Reverend Steven Manskar, pastor of Trinity United Methodist Church in Grand Rapids, responds:
“The symbol of Nicaea tells us that the Holy Spirit is ‘the Lord, who gives life, who proceeds from the Father and the Son, who with the Father and the Son is worshiped and glorified, who has spoken through the prophets.’ The Holy Spirit is God in us as Jesus Christ is God with us.
“We see the Holy Spirit active in creation. “In the beginning, when God created the heavens and the earth, the earth was a formless void, and darkness covered the face of the deep, while a wind of God swept across the face of the waters. The Spirit was that “wind of God” participating in the creative and life-giving work of God. The Spirit inspired and led Abraham and Sarah, Moses and Miriam, David, the prophets, Mary, Jesus and the apostles.
“The Holy Spirit is God working in human lives, seeking to awaken them to the love and righteousness of God. When they wake up, people become aware of their sin. The Holy Spirit brings the gift of faith, which is trust in God who has become one of us in the life, death, and resurrection of the Son of God, Jesus Christ. The Spirit reveals God’s forgiveness and helps us accept this forgiveness for ourselves. Once forgiveness is accepted, the Spirit begins the work of repairing the damage sin has done to the image of God in the human heart. The Spirit, by faith, guides and inspires us to cooperate in this work of healing. The fruit of this work of restoration in us is love, joy, peace, patience, kindness, generosity, faithfulness, meekness and self-control (Galatians 5: 22-23).
Reverend Ray Lanning, retired pastor of the Presbyterian Reformed Church of North America, responds:
“Reformed Christians believe that the Holy Spirit ‘is true God and co-eternal with the Father and the Son’ (Heidelberg Catechism, Q. 53). As a true son of the covenant, Christ affirms that there is only one true and living God: “Hear, O Israel: the Lord our God is one Lord” (Mark 12:29) . But Christ also teaches that in the Godhead there are three distinct persons, the same in essence, power, glory, and all other divine perfections, such as wisdom, love, righteousness, and truth. This is why Christ commands, for example, that Christians be baptized “in the name of the Father, and of the Son, and of the Holy Spirit” (Matthew 28:19).
“All Christians confess that the Holy Spirit is ‘the Lord and the giver of life.’ In the scriptures we see the Holy Spirit using His sovereign power to bring about all things and to give life to all living things (Genesis 1: 2, Psalm 104: 30). As a result, Christ, as the incarnate Son of God, was “conceived of the Holy Spirit and born of the Virgin Mary” (Matthew 1:20). Sacred Scripture itself is the product of the work of the Spirit: “The holy men of old spoke as they were moved by the Holy Spirit” (I Peter 1:21).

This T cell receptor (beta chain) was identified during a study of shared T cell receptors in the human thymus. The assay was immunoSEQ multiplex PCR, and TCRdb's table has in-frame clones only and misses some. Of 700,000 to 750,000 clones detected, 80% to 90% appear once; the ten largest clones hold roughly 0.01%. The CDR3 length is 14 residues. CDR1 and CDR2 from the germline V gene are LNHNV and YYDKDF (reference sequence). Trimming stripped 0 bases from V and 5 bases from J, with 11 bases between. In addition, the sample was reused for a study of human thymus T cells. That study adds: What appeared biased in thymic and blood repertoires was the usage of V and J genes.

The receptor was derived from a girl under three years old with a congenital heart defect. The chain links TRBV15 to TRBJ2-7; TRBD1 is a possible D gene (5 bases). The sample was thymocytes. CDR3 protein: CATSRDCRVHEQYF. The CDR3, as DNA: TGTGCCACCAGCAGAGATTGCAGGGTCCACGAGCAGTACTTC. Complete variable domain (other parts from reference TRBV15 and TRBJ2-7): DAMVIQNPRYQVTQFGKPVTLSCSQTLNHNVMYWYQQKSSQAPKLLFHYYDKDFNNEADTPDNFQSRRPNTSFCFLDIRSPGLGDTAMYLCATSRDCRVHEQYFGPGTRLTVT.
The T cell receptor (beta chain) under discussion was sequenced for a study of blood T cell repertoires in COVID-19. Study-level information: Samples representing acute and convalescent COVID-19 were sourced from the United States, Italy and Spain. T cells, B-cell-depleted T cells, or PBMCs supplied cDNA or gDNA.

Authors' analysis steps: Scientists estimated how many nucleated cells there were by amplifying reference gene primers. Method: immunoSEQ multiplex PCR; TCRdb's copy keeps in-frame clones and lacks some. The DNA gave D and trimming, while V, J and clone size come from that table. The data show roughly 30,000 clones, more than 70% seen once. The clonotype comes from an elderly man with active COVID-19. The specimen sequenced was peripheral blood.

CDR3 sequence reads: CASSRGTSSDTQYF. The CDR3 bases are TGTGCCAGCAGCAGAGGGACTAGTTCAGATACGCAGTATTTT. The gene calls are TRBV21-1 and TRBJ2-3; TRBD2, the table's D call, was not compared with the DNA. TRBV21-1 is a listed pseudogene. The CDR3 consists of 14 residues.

“When the gospel is preached, the Holy Spirit uses it to work the faith in our hearts. He enlightens our minds, renews our hearts, and inclines our wills to embrace Christ as Savior and Lord. As our sanctifier, the Spirit dwells in us, abides with us, and applies to us all that we have in Christ and the benefits of his death and resurrection. The Spirit gives us life, light and understanding, love and all its fruits, and makes us walk the path that leads to eternal life.
Fred Stella, the Pracharak (Minister of Outreach) at the West Michigan Hindu Temple, responds:
“In the 19th century, when Hindu scholars began to examine Christian texts, some resonated with the idea of the Holy Spirit (or ghost). Hindus would not say that there are 3 people in one God, but say that there are 3 aspects. There is this “part” of God that exists transcendentally, in a “region” without vibration. However, God also exists as this vibrant universe. The last aspect would be the one that bridges these aspects. Many Westerners have heard of Hindus (and Buddhists) chanting “OM”. This sacred syllable is considered to be that “part” of God which more or less connects the transcendent with the imminent. Through deep meditation it is taught that one will hear this sacred presence within.
Reverend Colleen Squires, minister of All Souls Community Church of West Michigan, a Unitarian Universalist congregation, responds:
“A good number of Unitarian Universalists believe in an understanding of God or a higher power, and some UUs identify themselves as Christian UUs or disciples of Jesus, but I don’t know of any UUs that specifically follow the Holy. Spirit with regard to the Trinity. That being said, we generally use phrases such as “the great mystery of life”, or “the spirit of life” or “the spirit of love” to describe times of wonder and wonder or as expressions of joy and kindness found in our shared humanity. “
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